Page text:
Advertisement

Roles for AMP-Activated Protein Kinase in RPE Cell Function

  • Suofu QinEmail author
Conference paper
Part of the Advances in Experimental Medicine and Biology book series (AEMB, volume 723)

Abstract

AMP-activated protein kinase (AMPK) is a heterotrimer, comprising a catalytic α subunit and regulatory β and γ subunits, that senses cellular energy levels. When energy supply is compromised, activated AMPK limits energy utilization and promotes energy production to ensue cell survival. Intriguingly, recent findings show that AMPK is important in functions that go beyond the maintenance of energy homeostasis. In this mini-review, the role of AMPK in controlling retinal pigment epithelium cell phagocytosis, permeability, immune response, and survival under oxidative stress is discussed.

Keywords

AMPK Barrier function Inflammation Phagocytosis RPE Survival 

References

  1. Amin N, Khan A, St Johnston D et al (2009) LKB1 regulates polarity remodeling and adherens junction formation in the Drosophila eye. Proc Natl Acad Sci USA 106:8941–8946PubMedCrossRefGoogle Scholar
  2. Carling D (2004) The AMP-activated protein kinase cascade--a unifying system for energy control. Trends Biochem Sci 29:18–24PubMedCrossRefGoogle Scholar
  3. da Silva Xavier G, Leclerc I, Salt IP et al (2000) Role of AMP-activated protein kinase in the regulation by glucose of islet b cell gene expression. Proc Natl Acad Sci USA 97:4023–4028Google Scholar
  4. Fogarty S, Hardie DG (2010) Development of protein kinase activators: AMPK as a target in metabolic disorders and cancer. Biochim Biophys Acta 1804:581–591PubMedGoogle Scholar
  5. Giri S, Nath N, Smith B et al (2004) 5-aminoimidazole-4-carboxamide-1-b-4-ribofuranoside inhibits proinflammatory response in glial cells: a possible role of AMP-activated protein kinase. J Neurosci 24:479–487PubMedCrossRefGoogle Scholar
  6. Hageman GS, Luthert PJ, Victor Chong NH et al (2001) An integrated hypothesis that considers drusen as biomarkers of immune-mediated processes at the RPE-Bruch’s membrane interface in aging and age-related macular degeneration. Prog Retin Eye Res 20:705–732PubMedCrossRefGoogle Scholar
  7. Lee JH, Koh H, Kim M et al (2007) Energy-dependent regulation of cell structure by AMP-activated protein kinase. Nature 447:1017–1020PubMedCrossRefGoogle Scholar
  8. Liu C, Liang B, Wang Q et al (2010) Activation of AMP-activated protein kinase a1 alleviates endothelial cell apoptosis by increasing the expression of anti-apoptotic proteins Bcl-2 and survivin. J Biol Chem 285:15346–15355PubMedCrossRefGoogle Scholar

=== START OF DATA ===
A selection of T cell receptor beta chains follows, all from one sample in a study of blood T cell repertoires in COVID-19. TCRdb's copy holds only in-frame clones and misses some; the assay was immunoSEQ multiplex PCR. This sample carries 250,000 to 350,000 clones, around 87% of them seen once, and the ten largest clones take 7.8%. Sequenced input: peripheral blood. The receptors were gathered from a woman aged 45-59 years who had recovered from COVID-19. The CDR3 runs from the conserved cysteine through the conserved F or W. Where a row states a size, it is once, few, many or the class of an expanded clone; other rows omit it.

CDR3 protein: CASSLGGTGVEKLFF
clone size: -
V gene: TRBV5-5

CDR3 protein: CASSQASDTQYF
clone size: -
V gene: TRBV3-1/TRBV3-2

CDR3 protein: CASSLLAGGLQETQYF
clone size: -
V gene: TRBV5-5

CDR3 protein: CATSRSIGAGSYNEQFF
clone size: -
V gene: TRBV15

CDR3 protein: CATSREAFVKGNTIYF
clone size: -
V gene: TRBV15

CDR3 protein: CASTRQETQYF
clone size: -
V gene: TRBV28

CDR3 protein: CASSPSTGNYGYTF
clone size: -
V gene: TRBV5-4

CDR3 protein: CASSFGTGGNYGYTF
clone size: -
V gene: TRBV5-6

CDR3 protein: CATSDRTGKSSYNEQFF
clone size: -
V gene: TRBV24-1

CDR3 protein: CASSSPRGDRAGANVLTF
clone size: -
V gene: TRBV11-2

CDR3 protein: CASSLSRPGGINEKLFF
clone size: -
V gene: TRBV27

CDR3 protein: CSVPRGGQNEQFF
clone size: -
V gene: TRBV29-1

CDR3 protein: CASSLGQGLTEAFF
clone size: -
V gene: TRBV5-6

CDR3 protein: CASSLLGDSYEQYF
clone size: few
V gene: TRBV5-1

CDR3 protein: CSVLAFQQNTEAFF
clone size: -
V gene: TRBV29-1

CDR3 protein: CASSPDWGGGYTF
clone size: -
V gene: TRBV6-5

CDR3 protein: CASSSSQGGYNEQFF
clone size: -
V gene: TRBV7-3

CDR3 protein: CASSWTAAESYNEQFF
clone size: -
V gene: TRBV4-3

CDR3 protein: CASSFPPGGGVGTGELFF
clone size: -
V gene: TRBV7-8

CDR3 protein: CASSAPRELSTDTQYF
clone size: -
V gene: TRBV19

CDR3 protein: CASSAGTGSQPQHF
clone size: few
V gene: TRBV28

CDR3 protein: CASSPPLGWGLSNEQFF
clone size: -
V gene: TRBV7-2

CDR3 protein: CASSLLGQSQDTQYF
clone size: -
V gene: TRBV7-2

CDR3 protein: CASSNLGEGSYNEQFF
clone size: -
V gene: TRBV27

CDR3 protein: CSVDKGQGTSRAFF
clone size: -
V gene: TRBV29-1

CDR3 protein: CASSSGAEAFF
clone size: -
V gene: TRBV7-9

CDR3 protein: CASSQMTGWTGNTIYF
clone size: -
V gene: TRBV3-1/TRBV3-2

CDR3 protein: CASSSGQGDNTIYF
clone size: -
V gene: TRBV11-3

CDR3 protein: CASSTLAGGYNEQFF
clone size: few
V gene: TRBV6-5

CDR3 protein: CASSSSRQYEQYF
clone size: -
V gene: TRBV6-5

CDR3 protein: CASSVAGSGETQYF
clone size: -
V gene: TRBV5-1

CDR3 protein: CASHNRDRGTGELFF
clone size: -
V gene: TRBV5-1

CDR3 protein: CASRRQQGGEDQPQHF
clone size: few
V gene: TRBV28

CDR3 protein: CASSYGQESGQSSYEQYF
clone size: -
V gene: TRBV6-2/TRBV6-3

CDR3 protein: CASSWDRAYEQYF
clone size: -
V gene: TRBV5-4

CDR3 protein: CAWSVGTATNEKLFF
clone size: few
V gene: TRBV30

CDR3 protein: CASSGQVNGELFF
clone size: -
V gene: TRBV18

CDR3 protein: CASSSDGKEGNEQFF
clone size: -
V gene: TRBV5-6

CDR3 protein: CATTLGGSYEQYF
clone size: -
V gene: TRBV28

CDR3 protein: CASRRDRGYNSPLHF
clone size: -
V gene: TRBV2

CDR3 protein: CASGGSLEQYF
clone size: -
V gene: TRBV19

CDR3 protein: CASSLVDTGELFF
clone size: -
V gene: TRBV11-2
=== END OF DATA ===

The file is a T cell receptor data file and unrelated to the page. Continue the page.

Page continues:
9. Mirouse V, Swick LL, Kazgan N et al (2007) LKB1 and AMPK maintain epithelial cell polarity under energetic stress. J Cell Biol 177:387–392PubMedCrossRefGoogle Scholar
  10. Okoshi R, Ozaki T, Yamamoto H et al (2008) Activation of AMP-activated protein kinase induces p53-dependent apoptotic cell death in response to energetic stress. J Biol Chem 283:3979–3987PubMedCrossRefGoogle Scholar
  11. Qi J, Gong J, Zhao T et al (2008) Downregulation of AMP-activated protein kinase by Cidea-mediated ubiquitination and degradation in brown adipose tissue. EMBO J 27:1537–1548PubMedCrossRefGoogle Scholar
  12. Qin S (2007) Oxidative damage of retinal pigment epithelial cells and age-related macular degeneration. Drug Dev Res 68:213–225CrossRefGoogle Scholar
  13. Qin S, De Vries GW (2008) a2 But not a1 AMP-activated protein kinase mediates oxidative stress-induced inhibition of retinal pigment epithelium cell phagocytosis of photoreceptor outer segments. J Biol Chem 283:6744–6751PubMedCrossRefGoogle Scholar
  14. Qin S, Ni M, De Vries GW (2008) Implication of S-adenosylhomocysteine hydrolase in inhibition of TNF-a- and IL-1b-induced expression of inflammatory mediators by AICAR in RPE cells. Invest Ophthalmol Vis Sci 49:1274–1281PubMedCrossRefGoogle Scholar
  15. Qin S, Rodrigues GA (2008) Progress and perspectives on the role of RPE cell inflammatory responses in the development of age-related macular degeneration. J Inflamma Res 1:49–65CrossRefGoogle Scholar
  16. Qin S, Rodrigues GA (2010) Differential roles of AMPK a1 and AMPK a2 in regulating 4-HNE-induced RPE cell death and permeability. Exp Eye Res 91:818–824Google Scholar
  17. Scharl M, Paul G, Barrett KE et al (2009) AMP-activated protein kinase mediates the interferon-g-induced decrease in intestinal epithelial barrier function. J Biol Chem 284:27952–27963PubMedCrossRefGoogle Scholar
  18. Strauss O (2005) The retinal pigment epithelium in visual function. Physiol Rev 85:845–881PubMedCrossRefGoogle Scholar
  19. Streilein JW, Ma N, Wenkel H et al (2002) Immunobiology and privilege of neuronal retina and pigment epithelium transplants. Vision Res 42:487–495PubMedCrossRefGoogle Scholar
  20. Wagner TM, Mullally JE, Fitzpatrick FA (2006) Reactive lipid species from cyclooxygenase-2 inactivate tumor suppressor LKB1/STK11: cyclopentenone prostaglandins and 4-hydroxy-2-nonenal covalently modify and inhibit the AMP-kinase kinase that modulates cellular energy homeostasis and protein translation. J Biol Chem 281:2598–2604PubMedCrossRefGoogle Scholar
  21. Zhang L, Li J, Young LH et al (2006) AMP-activated protein kinase regulates the assembly of epithelial tight junctions. Proc Natl Acad Sci USA 103:17272–17277PubMedCrossRefGoogle Scholar

Copyright information

© Springer Science+Business Media, LLC 2012

Authors and Affiliations

  1. 1.Department of Biological SciencesRetinal Disease Research, Allergan, Inc.IrvineUSA

Personalised recommendations